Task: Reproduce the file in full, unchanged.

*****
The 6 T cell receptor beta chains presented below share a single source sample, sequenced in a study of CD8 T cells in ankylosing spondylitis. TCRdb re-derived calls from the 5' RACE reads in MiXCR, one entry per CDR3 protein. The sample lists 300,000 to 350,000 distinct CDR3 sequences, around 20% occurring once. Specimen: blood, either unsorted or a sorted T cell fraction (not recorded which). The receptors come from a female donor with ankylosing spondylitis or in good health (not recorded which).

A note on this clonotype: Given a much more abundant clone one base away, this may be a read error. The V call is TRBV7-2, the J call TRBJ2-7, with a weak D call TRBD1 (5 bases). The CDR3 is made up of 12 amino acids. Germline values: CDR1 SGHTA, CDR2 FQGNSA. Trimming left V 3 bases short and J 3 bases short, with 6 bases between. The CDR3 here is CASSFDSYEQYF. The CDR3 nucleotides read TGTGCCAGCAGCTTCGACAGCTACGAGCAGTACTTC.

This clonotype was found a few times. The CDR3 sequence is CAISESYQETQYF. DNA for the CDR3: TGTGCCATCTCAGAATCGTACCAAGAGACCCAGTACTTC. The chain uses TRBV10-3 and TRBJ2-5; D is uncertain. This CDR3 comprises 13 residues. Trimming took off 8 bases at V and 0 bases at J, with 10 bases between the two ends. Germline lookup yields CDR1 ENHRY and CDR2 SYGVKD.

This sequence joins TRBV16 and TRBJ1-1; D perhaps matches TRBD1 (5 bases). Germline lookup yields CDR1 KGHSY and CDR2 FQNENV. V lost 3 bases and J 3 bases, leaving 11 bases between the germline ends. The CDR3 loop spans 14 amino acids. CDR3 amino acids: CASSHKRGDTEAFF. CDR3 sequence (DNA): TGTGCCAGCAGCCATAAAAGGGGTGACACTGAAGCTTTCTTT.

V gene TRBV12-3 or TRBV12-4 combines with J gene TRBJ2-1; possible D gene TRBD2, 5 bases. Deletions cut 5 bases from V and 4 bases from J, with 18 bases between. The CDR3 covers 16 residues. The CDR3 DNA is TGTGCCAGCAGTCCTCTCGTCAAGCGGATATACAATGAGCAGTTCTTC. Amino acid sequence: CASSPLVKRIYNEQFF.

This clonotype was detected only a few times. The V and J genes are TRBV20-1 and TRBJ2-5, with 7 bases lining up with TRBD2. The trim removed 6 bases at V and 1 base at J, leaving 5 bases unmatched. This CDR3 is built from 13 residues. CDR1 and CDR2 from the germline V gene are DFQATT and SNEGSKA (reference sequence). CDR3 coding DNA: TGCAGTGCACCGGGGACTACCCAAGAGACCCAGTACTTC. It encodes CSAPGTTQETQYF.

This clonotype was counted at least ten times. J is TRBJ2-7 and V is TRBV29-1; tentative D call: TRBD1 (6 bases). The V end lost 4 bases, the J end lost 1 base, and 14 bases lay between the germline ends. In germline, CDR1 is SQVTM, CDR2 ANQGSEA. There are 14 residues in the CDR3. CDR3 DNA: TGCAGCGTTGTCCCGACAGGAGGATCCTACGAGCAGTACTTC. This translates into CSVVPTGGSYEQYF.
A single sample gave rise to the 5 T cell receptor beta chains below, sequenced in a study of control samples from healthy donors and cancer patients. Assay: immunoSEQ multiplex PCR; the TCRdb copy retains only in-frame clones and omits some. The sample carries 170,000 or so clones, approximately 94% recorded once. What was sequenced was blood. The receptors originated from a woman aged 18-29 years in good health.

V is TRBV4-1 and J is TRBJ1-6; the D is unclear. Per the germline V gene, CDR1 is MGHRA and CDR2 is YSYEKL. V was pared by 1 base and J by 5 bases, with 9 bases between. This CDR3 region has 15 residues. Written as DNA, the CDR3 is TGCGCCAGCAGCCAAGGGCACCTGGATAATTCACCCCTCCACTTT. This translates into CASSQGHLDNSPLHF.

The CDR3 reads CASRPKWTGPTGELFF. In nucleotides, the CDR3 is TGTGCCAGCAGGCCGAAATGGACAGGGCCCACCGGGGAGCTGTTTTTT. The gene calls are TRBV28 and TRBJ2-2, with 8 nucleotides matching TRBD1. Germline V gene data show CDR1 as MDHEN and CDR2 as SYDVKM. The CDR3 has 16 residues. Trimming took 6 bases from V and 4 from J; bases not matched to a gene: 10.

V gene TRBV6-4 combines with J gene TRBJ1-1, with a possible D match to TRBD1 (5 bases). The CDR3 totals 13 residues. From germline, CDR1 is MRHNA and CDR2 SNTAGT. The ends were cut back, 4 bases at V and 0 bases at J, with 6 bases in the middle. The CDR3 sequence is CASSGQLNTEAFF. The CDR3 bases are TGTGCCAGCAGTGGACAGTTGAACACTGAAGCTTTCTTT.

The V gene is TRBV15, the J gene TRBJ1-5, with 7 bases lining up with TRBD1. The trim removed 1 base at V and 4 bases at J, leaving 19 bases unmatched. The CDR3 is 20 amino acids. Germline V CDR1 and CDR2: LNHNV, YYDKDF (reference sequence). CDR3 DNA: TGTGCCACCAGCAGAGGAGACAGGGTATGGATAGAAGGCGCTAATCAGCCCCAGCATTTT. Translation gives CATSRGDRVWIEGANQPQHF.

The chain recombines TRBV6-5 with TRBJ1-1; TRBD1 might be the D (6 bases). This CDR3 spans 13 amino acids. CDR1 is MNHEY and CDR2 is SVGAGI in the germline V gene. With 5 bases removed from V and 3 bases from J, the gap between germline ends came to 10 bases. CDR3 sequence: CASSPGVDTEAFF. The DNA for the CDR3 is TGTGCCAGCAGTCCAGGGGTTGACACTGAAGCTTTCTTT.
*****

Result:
The 6 T cell receptor beta chains presented below share a single source sample, sequenced in a study of CD8 T cells in ankylosing spondylitis. TCRdb re-derived calls from the 5' RACE reads in MiXCR, one entry per CDR3 protein. The sample lists 300,000 to 350,000 distinct CDR3 sequences, around 20% occurring once. Specimen: blood, either unsorted or a sorted T cell fraction (not recorded which). The receptors come from a female donor with ankylosing spondylitis or in good health (not recorded which).

A note on this clonotype: Given a much more abundant clone one base away, this may be a read error. The V call is TRBV7-2, the J call TRBJ2-7, with a weak D call TRBD1 (5 bases). The CDR3 is made up of 12 amino acids. Germline values: CDR1 SGHTA, CDR2 FQGNSA. Trimming left V 3 bases short and J 3 bases short, with 6 bases between. The CDR3 here is CASSFDSYEQYF. The CDR3 nucleotides read TGTGCCAGCAGCTTCGACAGCTACGAGCAGTACTTC.

This clonotype was found a few times. The CDR3 sequence is CAISESYQETQYF. DNA for the CDR3: TGTGCCATCTCAGAATCGTACCAAGAGACCCAGTACTTC. The chain uses TRBV10-3 and TRBJ2-5; D is uncertain. This CDR3 comprises 13 residues. Trimming took off 8 bases at V and 0 bases at J, with 10 bases between the two ends. Germline lookup yields CDR1 ENHRY and CDR2 SYGVKD.

This sequence joins TRBV16 and TRBJ1-1; D perhaps matches TRBD1 (5 bases). Germline lookup yields CDR1 KGHSY and CDR2 FQNENV. V lost 3 bases and J 3 bases, leaving 11 bases between the germline ends. The CDR3 loop spans 14 amino acids. CDR3 amino acids: CASSHKRGDTEAFF. CDR3 sequence (DNA): TGTGCCAGCAGCCATAAAAGGGGTGACACTGAAGCTTTCTTT.

V gene TRBV12-3 or TRBV12-4 combines with J gene TRBJ2-1; possible D gene TRBD2, 5 bases. Deletions cut 5 bases from V and 4 bases from J, with 18 bases between. The CDR3 covers 16 residues. The CDR3 DNA is TGTGCCAGCAGTCCTCTCGTCAAGCGGATATACAATGAGCAGTTCTTC. Amino acid sequence: CASSPLVKRIYNEQFF.

This clonotype was detected only a few times. The V and J genes are TRBV20-1 and TRBJ2-5, with 7 bases lining up with TRBD2. The trim removed 6 bases at V and 1 base at J, leaving 5 bases unmatched. This CDR3 is built from 13 residues. CDR1 and CDR2 from the germline V gene are DFQATT and SNEGSKA (reference sequence). CDR3 coding DNA: TGCAGTGCACCGGGGACTACCCAAGAGACCCAGTACTTC. It encodes CSAPGTTQETQYF.

This clonotype was counted at least ten times. J is TRBJ2-7 and V is TRBV29-1; tentative D call: TRBD1 (6 bases). The V end lost 4 bases, the J end lost 1 base, and 14 bases lay between the germline ends. In germline, CDR1 is SQVTM, CDR2 ANQGSEA. There are 14 residues in the CDR3. CDR3 DNA: TGCAGCGTTGTCCCGACAGGAGGATCCTACGAGCAGTACTTC. This translates into CSVVPTGGSYEQYF.
A single sample gave rise to the 5 T cell receptor beta chains below, sequenced in a study of control samples from healthy donors and cancer patients. Assay: immunoSEQ multiplex PCR; the TCRdb copy retains only in-frame clones and omits some. The sample carries 170,000 or so clones, approximately 94% recorded once. What was sequenced was blood. The receptors originated from a woman aged 18-29 years in good health.

V is TRBV4-1 and J is TRBJ1-6; the D is unclear. Per the germline V gene, CDR1 is MGHRA and CDR2 is YSYEKL. V was pared by 1 base and J by 5 bases, with 9 bases between. This CDR3 region has 15 residues. Written as DNA, the CDR3 is TGCGCCAGCAGCCAAGGGCACCTGGATAATTCACCCCTCCACTTT. This translates into CASSQGHLDNSPLHF.

The CDR3 reads CASRPKWTGPTGELFF. In nucleotides, the CDR3 is TGTGCCAGCAGGCCGAAATGGACAGGGCCCACCGGGGAGCTGTTTTTT. The gene calls are TRBV28 and TRBJ2-2, with 8 nucleotides matching TRBD1. Germline V gene data show CDR1 as MDHEN and CDR2 as SYDVKM. The CDR3 has 16 residues. Trimming took 6 bases from V and 4 from J; bases not matched to a gene: 10.

V gene TRBV6-4 combines with J gene TRBJ1-1, with a possible D match to TRBD1 (5 bases). The CDR3 totals 13 residues. From germline, CDR1 is MRHNA and CDR2 SNTAGT. The ends were cut back, 4 bases at V and 0 bases at J, with 6 bases in the middle. The CDR3 sequence is CASSGQLNTEAFF. The CDR3 bases are TGTGCCAGCAGTGGACAGTTGAACACTGAAGCTTTCTTT.

The V gene is TRBV15, the J gene TRBJ1-5, with 7 bases lining up with TRBD1. The trim removed 1 base at V and 4 bases at J, leaving 19 bases unmatched. The CDR3 is 20 amino acids. Germline V CDR1 and CDR2: LNHNV, YYDKDF (reference sequence). CDR3 DNA: TGTGCCACCAGCAGAGGAGACAGGGTATGGATAGAAGGCGCTAATCAGCCCCAGCATTTT. Translation gives CATSRGDRVWIEGANQPQHF.

The chain recombines TRBV6-5 with TRBJ1-1; TRBD1 might be the D (6 bases). This CDR3 spans 13 amino acids. CDR1 is MNHEY and CDR2 is SVGAGI in the germline V gene. With 5 bases removed from V and 3 bases from J, the gap between germline ends came to 10 bases. CDR3 sequence: CASSPGVDTEAFF. The DNA for the CDR3 is TGTGCCAGCAGTCCAGGGGTTGACACTGAAGCTTTCTTT.